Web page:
OCEAN CITY – Before the city’s takes an official stance on allowing an electronic bicycle to be rented on the Boardwalk, officials want a comprehensive review on what its impact could have on congestion.
A discussion of allowing Trikkes on the Boardwalk began in January. A Trikke is a brand of a three-wheel electronic vehicle. The applicant, Bryant Hungerford, was unable to attend that meeting but initial discussions among the Police Commission resulted in denying the request due to high speed and the potential of adding further chaos to the Boardwalk.
Ocean Police Department (OCPD) Lt. Scott Harner explained the vehicle is defined by the Maryland Transportation Article as a “Motorized minibike”, which means a motor vehicle that has two or three wheels and is not subject to registration under Title 13 of the article. A motorized minibike does not include a motor scooter, a moped or a farm tractor.
Ocean City’s Code states, “the operation of bicycles, pushcarts and Electronic personal assistive mobility device (EPAMD) on the boardwalk is only permitted from Saturday of Memorial Day weekend through Labor Day, between 2 a.m. and 11 a.m. of the same day, from Tuesday after Labor Day through Friday before Memorial Day at any time, except for the times of Springfest and Sunfest.”
The code furthers, “it shall be unlawful for any nongovernmental motor vehicle, motor-assisted vehicle, bicycle, pushcart, or EPAMDs to be operated on the boardwalk at any time without permission of the Mayor and City Council or its designated agent except during the time set forth in the code.”
In May, Hungerford came before the commission to present the low-powered electrically driven Trikke with a 250-watt motor. The Trikke can travel up to 16 mph but Hungerford proposed installing a speed limiter that would reduce the maximum speed for rentals to 9 mph.
According to Hungerford, both the Consumer Product Safety Act and Consumer Product Safety Improvement Act set forth low-powered electric bikes and three-wheeled electric Trikkes are defined as bicycles and are to be regulated as bicycles. The act states the federal code pertaining to a two- or three-wheeled, low-powered electric Trikkes shall supersede any state law that is more stringent than federal law.
At the conclusion of April’s meeting, Commission Chair Councilman Doug Cymek felt the commission was at a disadvantage given City Solicitor Guy Ayres was absent from the meeting and concluded the commission will pass Hungerford’s proposal onto Ayres for comment.
During last Friday’s Police Commission meeting, Hungerford reappeared to further the discussion.
According to Harner, Ayres’ feedback was Hungerford’s argument pointing to the Consumer Product Safety Act and Consumer Product Safety Improvement Act is not applicable to Ocean City and the Boardwalk.
“The CFR [Code of Federal Regulations] has no bearing on the ability to operate Trikkes on pedestrian walkways, i.e. the Boardwalk here in Ocean City,” Harner said, adding under current Ocean City law Trikkes are illegal to operate on the Boardwalk and if granted it would require an amendment to the ordinance.
“The most important thing is the practicality of these Trikkes,” Hungerford said. “I showed that they are extremely stable, they are slow, they stop very quick, they move around people very easily. We already have Segways on the Boardwalk. I had put a limiter of nine miles an hour, which is slower than Segways; it is the speed of a person riding a bike peddling.”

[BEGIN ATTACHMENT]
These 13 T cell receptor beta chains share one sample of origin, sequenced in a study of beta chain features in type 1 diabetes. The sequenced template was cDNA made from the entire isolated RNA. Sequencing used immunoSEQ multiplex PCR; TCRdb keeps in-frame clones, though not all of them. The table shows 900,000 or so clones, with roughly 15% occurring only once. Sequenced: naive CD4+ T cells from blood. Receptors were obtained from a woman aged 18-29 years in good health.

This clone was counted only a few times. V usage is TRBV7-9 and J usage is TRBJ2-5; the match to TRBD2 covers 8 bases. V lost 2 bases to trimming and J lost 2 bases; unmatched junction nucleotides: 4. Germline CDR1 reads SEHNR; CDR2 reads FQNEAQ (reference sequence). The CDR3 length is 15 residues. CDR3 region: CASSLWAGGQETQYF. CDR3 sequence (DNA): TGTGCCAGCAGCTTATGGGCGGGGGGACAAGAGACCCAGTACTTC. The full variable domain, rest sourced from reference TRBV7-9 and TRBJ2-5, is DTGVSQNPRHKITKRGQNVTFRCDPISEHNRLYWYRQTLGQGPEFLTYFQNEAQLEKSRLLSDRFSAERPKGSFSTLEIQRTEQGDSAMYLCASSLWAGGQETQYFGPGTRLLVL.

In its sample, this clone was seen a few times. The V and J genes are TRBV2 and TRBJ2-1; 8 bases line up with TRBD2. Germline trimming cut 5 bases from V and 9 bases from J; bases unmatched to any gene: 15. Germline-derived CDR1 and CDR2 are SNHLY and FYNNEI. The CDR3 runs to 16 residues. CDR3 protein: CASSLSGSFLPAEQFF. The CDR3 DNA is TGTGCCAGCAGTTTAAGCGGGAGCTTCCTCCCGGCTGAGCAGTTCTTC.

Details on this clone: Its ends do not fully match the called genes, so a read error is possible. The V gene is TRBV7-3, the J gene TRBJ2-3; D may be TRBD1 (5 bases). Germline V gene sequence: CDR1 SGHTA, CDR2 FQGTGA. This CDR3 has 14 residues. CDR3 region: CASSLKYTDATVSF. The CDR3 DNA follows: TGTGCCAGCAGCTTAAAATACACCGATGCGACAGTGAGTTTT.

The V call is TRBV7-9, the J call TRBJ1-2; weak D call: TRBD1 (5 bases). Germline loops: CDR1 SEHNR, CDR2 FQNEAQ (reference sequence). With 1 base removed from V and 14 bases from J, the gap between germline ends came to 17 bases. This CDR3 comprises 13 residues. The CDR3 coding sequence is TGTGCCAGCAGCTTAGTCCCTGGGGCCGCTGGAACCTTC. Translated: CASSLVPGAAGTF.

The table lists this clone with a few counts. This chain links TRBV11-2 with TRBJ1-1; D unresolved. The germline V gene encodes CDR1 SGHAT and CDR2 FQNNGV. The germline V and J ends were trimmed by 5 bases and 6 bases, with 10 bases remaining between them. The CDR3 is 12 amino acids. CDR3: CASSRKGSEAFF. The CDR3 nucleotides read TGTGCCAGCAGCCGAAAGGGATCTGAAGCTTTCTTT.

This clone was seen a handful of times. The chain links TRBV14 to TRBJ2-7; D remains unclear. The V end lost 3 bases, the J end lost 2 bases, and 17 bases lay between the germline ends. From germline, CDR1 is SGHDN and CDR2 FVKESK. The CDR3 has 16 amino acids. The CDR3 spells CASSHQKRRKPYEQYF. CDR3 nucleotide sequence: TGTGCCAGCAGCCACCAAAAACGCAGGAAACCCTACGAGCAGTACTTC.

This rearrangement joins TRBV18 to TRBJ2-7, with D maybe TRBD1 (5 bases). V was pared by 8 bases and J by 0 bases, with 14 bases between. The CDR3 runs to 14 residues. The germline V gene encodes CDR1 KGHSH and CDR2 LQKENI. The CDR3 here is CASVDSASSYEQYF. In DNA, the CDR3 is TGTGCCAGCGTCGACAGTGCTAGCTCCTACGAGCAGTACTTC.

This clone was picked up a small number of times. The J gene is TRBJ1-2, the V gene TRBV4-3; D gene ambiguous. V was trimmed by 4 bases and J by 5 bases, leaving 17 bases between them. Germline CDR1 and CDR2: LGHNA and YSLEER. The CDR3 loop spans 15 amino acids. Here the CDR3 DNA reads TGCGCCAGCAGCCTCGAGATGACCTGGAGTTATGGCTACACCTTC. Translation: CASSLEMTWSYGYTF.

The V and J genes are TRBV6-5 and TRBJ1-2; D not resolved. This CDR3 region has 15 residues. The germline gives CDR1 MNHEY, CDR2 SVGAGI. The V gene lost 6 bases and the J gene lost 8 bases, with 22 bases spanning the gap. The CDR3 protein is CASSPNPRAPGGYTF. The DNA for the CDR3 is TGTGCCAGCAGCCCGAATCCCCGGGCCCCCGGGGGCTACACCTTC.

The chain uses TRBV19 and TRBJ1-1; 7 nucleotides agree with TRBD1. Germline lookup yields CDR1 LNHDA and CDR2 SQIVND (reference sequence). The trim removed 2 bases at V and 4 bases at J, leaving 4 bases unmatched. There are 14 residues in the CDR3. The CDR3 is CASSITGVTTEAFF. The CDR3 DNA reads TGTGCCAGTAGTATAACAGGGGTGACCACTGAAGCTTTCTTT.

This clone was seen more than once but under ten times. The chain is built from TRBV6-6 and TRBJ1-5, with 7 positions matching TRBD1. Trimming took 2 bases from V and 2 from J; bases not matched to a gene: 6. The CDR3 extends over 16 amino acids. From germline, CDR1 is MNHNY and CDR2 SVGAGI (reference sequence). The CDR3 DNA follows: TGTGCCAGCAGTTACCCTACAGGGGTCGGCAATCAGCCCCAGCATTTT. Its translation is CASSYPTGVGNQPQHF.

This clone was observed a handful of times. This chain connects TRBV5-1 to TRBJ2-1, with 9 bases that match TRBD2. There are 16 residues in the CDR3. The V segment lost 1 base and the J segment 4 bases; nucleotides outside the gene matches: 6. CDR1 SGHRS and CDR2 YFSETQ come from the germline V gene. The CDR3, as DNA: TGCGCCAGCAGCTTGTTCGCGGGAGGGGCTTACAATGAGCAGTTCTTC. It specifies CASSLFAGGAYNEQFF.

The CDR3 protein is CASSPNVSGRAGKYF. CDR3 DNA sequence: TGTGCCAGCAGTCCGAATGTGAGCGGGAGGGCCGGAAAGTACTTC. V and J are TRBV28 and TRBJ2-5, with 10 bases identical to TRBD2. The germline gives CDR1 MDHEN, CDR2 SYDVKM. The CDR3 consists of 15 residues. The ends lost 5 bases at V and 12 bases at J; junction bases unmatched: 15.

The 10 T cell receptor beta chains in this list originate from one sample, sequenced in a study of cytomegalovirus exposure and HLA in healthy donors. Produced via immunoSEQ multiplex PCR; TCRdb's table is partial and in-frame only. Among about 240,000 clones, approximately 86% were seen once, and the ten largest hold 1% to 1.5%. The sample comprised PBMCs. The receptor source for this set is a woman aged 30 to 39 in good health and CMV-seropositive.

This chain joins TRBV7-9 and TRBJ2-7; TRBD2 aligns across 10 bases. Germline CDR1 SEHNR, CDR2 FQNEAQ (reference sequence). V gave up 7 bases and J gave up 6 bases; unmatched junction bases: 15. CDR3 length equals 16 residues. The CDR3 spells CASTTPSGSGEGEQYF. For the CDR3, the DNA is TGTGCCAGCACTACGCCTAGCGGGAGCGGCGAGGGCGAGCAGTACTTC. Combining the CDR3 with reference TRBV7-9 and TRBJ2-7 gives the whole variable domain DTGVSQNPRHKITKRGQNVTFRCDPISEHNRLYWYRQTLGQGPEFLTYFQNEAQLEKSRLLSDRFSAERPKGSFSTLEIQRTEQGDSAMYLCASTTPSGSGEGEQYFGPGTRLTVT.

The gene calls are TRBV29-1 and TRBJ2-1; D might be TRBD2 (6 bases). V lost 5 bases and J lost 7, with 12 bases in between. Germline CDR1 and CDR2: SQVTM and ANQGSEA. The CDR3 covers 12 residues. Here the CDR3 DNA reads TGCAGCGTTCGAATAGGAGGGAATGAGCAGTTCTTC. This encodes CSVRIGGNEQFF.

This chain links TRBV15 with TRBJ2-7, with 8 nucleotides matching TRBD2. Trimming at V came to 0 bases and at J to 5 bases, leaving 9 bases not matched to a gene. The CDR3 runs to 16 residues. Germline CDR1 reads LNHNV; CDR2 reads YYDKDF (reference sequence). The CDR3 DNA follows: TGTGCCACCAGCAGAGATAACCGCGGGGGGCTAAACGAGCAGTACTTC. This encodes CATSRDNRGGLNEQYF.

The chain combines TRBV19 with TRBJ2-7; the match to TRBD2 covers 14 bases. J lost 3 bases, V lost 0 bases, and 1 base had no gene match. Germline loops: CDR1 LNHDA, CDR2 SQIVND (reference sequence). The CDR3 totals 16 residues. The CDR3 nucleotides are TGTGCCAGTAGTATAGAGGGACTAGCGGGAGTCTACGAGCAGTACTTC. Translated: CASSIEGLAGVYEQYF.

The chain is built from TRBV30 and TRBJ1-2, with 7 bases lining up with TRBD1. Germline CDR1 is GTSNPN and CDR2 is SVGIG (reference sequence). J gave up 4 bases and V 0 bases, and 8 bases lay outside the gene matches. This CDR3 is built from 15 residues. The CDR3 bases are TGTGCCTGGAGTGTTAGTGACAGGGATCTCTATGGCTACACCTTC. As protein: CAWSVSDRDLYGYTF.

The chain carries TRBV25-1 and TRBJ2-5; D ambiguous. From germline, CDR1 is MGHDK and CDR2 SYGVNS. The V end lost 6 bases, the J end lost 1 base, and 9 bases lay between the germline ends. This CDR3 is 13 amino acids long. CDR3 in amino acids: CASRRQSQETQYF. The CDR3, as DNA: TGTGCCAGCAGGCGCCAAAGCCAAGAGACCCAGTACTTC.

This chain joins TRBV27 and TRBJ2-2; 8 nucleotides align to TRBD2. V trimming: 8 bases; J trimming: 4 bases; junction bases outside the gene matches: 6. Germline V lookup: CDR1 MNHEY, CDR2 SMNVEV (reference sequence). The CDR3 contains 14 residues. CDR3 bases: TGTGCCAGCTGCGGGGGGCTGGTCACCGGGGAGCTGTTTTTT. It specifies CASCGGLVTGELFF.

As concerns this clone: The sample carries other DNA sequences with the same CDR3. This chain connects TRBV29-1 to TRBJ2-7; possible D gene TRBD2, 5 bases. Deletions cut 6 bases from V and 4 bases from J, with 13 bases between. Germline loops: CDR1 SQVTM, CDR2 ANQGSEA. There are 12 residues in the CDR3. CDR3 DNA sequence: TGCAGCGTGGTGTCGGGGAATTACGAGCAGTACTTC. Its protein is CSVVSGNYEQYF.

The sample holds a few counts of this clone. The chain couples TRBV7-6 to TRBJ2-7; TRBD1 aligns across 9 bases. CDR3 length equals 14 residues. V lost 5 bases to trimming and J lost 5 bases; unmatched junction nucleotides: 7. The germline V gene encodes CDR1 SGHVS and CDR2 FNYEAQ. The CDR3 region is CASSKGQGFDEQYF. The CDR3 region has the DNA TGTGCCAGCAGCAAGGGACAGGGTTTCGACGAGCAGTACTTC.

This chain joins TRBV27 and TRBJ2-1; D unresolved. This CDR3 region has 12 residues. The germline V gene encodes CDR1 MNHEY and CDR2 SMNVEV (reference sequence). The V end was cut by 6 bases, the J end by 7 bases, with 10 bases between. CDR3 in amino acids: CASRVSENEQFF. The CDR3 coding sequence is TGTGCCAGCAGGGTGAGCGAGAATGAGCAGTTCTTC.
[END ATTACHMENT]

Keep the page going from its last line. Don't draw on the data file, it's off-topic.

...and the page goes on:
Harner had met with Hungerford to test drive the Trikke on the Boardwalk.
“I had no problems getting on the Trikke and operating it. I was able to navigate out through the Inlet parking lot and through the parking buffers, so I didn’t find it particularly challenging with the instruction given by Mr. Hungerford but as I advised him then and there I didn’t see my role of being someone to say I liked or disliked it. I was able to navigate it successfully,” Harner said.
Cymek reported he was not interested in adding congestion to the Boardwalk at this time.
“I am not going to say no. I am opened minded, but I would like to have the opportunity to watch the Boardwalk closely this summer, and come back in September to talk about this further,” he said.
Hungerford asserted it is his intentions to start out with renting 10 Trikkes through an existing bicycle rental on the Boardwalk. He furthered existing bicycle rentals on the Boardwalk are renting anywhere from 30 to 60 types of bikes as is and the addition of 10 Trikkes would not make a big difference.
“If you want to look at something that causes problems up there, it is the banana bikes. They turn in front of everybody and are lower to the ground, so they do not have good vision where as someone on a Trikke would have good vision because you are standing up and looking ahead,” Mayor Rick Meehan said. “It probably is safer than some of the other things we already allow up there… I think it is something that we should allow on a trial basis, and see how it goes.”
Councilman Dennis Dare made a motion to conduct a comprehensive review of the Boardwalk regarding congestion and the various bicycle rentals and to continue the discussion at a later date.
“I like the idea of taking a look at it. I am more concerned about safety, and I think we need to look at the entire picture,” Dare said.
The commission was in consensus to conduct a comprehensive review before giving consent to allow the rental of Trikkes on the Boardwalk.